RESEARCHING EDITORS AND STAFF
Material produced by and relating to the magazine's staff is scattered throughout the collection. In the cases of Katharine White and William Shawn, there is more material by and relating to them throughout the collection than in the sub-series bearing their names. The index is helpful, but will not cover all the places where material such as letters, memos, announcements, comments, queries, and story suggestions may be found. In some instances it may be impossible, or not entirely useful, to try to track down all the material relating to a given staff member. Here, however, are some places to look:
Harold Ross (series 1.1): Under the headings "Editorial," and "Interoffice Memos."
William Shawn (series 1.3): Under the heading "Editors, Interoffice Communications."
Editorial Correspondence (series 3): Under heading "Interoffice memos," and names of writers and other editors with whom they worked.
Manuscripts: Run & Killed (series 6): Memos and notes from editors to writers and other editors often accompany manuscripts; these are found by names of authors with whom the editor worked. However, because pieces were often passed to several editors, editors' comments and queries often accompany manuscripts of authors with whom they did not usually work. Unsigned pieces written by staff are filed under department name (i.e. "Talk of the Town").
Magazine Make-Up: Copy & Source (series 7): Same as "Manuscripts: Run & Killed" except that manuscripts are found by date of publication. Typescripts of staff pieces appearing unsigned in the magazine are here attributed. The verso of each typescript's first page bears a slip identifying initials of a piece's primary editor.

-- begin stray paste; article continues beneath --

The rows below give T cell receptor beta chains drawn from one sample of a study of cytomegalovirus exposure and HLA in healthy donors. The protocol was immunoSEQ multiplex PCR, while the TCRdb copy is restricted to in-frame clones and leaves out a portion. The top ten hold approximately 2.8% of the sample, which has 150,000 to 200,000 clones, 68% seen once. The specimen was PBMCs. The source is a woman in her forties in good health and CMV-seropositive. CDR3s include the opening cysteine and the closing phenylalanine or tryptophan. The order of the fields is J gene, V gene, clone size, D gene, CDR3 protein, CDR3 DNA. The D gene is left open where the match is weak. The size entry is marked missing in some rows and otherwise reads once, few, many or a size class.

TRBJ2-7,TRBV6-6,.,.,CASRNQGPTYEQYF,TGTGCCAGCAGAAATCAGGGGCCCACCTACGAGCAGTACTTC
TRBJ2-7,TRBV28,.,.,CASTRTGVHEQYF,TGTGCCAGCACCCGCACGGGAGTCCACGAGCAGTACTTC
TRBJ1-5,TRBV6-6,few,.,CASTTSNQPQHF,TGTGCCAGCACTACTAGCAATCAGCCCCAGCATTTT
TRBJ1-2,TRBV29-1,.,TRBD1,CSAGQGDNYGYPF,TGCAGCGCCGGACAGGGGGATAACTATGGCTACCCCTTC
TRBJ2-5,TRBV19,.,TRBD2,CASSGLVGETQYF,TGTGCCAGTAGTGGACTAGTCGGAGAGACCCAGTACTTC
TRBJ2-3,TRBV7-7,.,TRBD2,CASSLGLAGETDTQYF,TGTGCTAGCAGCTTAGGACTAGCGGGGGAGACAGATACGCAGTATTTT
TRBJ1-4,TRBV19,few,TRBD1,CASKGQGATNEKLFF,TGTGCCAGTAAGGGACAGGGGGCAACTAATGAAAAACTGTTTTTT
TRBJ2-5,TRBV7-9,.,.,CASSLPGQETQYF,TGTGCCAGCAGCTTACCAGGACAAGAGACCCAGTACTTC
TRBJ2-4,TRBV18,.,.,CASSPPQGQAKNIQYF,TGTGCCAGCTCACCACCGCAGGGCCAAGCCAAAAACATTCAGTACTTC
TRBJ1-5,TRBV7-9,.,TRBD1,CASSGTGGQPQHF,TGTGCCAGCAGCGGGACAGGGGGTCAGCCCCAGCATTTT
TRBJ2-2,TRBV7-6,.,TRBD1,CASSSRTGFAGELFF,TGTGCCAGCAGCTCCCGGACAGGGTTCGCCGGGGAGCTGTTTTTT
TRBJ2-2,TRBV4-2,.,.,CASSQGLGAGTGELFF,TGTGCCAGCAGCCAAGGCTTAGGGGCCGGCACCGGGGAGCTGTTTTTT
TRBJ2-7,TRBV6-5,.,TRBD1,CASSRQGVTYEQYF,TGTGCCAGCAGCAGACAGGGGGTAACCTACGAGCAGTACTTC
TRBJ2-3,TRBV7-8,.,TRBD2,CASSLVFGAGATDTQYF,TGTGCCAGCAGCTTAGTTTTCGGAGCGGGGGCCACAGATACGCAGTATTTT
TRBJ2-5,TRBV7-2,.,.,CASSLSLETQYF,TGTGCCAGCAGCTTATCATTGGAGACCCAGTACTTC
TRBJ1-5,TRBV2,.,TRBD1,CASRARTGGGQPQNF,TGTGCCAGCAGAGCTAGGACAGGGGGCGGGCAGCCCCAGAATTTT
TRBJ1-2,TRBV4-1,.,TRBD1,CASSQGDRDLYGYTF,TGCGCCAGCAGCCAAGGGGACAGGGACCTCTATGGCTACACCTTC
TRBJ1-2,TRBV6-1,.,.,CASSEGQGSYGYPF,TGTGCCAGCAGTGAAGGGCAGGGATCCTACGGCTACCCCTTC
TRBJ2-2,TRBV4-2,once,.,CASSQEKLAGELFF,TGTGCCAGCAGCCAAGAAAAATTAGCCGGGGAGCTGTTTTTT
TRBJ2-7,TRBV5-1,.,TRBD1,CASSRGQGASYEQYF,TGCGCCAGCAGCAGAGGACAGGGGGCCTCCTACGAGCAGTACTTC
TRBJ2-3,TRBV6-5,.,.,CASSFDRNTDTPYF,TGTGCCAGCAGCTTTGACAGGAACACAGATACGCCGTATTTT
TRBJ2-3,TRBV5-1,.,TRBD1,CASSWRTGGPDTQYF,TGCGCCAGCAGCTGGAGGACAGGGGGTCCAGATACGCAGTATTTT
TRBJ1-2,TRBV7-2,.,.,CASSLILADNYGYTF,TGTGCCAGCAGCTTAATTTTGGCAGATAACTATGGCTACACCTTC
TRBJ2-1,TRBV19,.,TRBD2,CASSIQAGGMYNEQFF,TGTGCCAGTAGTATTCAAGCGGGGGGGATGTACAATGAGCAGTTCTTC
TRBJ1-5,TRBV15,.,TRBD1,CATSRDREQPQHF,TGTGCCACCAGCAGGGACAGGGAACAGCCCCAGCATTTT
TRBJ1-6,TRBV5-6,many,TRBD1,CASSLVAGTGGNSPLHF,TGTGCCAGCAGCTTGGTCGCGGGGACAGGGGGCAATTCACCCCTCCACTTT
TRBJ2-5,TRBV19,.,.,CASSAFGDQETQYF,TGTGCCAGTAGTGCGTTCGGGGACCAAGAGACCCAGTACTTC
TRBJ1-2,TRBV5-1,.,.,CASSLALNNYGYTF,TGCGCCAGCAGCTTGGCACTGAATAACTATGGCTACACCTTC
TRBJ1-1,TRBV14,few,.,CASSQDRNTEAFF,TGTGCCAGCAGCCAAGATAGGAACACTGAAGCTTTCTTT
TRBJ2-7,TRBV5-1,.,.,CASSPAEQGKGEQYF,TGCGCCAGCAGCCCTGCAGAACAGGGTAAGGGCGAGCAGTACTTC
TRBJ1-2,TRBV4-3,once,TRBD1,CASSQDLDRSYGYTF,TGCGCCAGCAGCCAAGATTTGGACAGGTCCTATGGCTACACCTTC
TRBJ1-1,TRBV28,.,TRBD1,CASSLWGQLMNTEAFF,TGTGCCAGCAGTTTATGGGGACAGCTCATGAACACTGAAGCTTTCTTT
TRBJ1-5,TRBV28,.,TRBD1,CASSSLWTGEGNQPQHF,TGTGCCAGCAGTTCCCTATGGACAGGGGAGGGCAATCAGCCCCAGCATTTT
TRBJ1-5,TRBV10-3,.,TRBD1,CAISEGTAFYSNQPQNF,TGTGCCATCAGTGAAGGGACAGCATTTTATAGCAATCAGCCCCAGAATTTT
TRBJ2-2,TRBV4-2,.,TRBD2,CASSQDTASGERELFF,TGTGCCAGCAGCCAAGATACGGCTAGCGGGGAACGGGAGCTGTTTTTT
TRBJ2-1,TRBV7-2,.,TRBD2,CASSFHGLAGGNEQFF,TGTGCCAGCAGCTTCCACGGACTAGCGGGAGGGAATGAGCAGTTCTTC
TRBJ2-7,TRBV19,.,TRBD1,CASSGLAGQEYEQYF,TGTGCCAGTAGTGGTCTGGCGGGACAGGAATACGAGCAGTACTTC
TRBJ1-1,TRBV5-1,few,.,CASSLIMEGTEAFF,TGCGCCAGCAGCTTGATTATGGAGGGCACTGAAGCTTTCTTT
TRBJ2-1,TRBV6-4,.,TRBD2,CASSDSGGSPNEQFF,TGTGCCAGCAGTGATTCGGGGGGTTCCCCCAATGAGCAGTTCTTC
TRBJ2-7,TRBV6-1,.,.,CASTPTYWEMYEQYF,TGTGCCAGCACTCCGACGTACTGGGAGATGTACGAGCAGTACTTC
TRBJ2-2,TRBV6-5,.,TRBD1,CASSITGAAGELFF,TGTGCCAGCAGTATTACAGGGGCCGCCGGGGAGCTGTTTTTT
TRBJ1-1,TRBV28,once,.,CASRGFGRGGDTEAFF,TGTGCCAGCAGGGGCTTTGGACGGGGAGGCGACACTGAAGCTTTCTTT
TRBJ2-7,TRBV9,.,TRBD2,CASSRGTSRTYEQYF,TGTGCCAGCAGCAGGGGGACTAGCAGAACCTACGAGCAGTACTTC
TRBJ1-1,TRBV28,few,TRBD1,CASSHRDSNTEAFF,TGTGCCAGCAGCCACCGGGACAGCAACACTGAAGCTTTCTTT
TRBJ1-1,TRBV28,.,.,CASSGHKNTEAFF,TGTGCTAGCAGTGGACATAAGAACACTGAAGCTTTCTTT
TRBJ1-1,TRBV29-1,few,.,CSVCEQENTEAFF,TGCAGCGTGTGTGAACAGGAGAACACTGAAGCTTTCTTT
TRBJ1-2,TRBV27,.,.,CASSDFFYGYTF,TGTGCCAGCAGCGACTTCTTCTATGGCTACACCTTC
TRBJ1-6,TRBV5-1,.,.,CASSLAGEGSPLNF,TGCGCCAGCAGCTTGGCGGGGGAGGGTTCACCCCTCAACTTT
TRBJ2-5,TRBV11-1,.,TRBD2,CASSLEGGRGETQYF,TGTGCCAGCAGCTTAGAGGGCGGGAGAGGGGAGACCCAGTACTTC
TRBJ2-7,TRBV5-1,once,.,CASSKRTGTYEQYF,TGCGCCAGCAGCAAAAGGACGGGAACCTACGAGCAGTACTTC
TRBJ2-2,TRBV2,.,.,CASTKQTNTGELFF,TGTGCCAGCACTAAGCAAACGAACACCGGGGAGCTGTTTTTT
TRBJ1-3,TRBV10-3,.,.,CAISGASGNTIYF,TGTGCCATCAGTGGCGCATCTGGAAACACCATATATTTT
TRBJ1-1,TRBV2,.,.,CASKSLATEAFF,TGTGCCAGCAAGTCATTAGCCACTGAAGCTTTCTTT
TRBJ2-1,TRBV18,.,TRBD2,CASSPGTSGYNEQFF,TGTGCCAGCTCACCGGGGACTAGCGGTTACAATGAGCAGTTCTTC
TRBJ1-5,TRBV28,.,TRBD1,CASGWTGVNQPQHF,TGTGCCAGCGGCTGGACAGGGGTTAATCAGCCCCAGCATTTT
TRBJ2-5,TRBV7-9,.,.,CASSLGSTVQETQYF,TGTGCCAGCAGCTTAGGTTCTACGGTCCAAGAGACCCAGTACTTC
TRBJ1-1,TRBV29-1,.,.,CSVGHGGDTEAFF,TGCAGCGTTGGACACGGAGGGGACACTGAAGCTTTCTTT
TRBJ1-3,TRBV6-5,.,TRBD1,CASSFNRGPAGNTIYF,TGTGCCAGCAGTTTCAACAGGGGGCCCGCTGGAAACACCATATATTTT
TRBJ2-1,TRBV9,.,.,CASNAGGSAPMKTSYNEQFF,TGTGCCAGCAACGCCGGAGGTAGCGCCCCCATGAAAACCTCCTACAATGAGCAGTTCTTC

Ideas & Assignments (series 4.5): Browsing this series, one may find ideas submitted by specific staff members. Editors often signed memos and other correspondence with initials or were referred to by these initials. The following partial list may aid the reader to match initials with staff members. Some names are followed by dates (or starting date), and duties or departments served.
- Bernard Bergman: 1931-
- James M. Cain
- Robert Coates: 1931-, art page editor
- Clifton Fadiman: 1933-1943, book reviewer
- Wolcott Gibbs: 1927, copy editor in Fiction, drama editor
- Robert Henderson
- Gus Lobrano: Fiction editor
- Ralph McAllister Ingersoll: 1925-1930
- St. Clair McKelway: 1920s-1936 reporter, 1936-1939 Fact editor
- Rachel MacKenzie
- William Maxwell
- John Chapin Mosher: 1928-
- Howard Moss: Poetry editor
- Ogden Nash
- Arthur H. Samuels: 1927-1931
- James Thurber: 1927, editor, 1927-1935 Talk of the Town, 1930- drawings
- Sanderson Vanderbilt
- E. B. White: 1926, staff writer, Newsbreaks, Notes and Comments, Talk of the Town
- Katharine Sergeant (Angell) White: 1925- Editor, Fiction Editor, contributor
- Edmund Wilson: 1944-
- Alexander Woollcott: 1929- Shouts and Murmurs, Profiles
The New Yorker records are arranged in nine series:
- 1917-1984129 boxes
This series contains the files of the first two editors-in-chief (titled, simply, "Editors") of the New Yorker. Harold Ross's personal and professional papers make up the bulk of the series. The collection contains only a few of William Shawn's files but his role as editor is evident throughout the collection.
The Editor series is arranged in three subseries: 1.1 Harold Ross / General Files 1.2 Harold Ross / Personal / Financial Records 1.3 William Shawn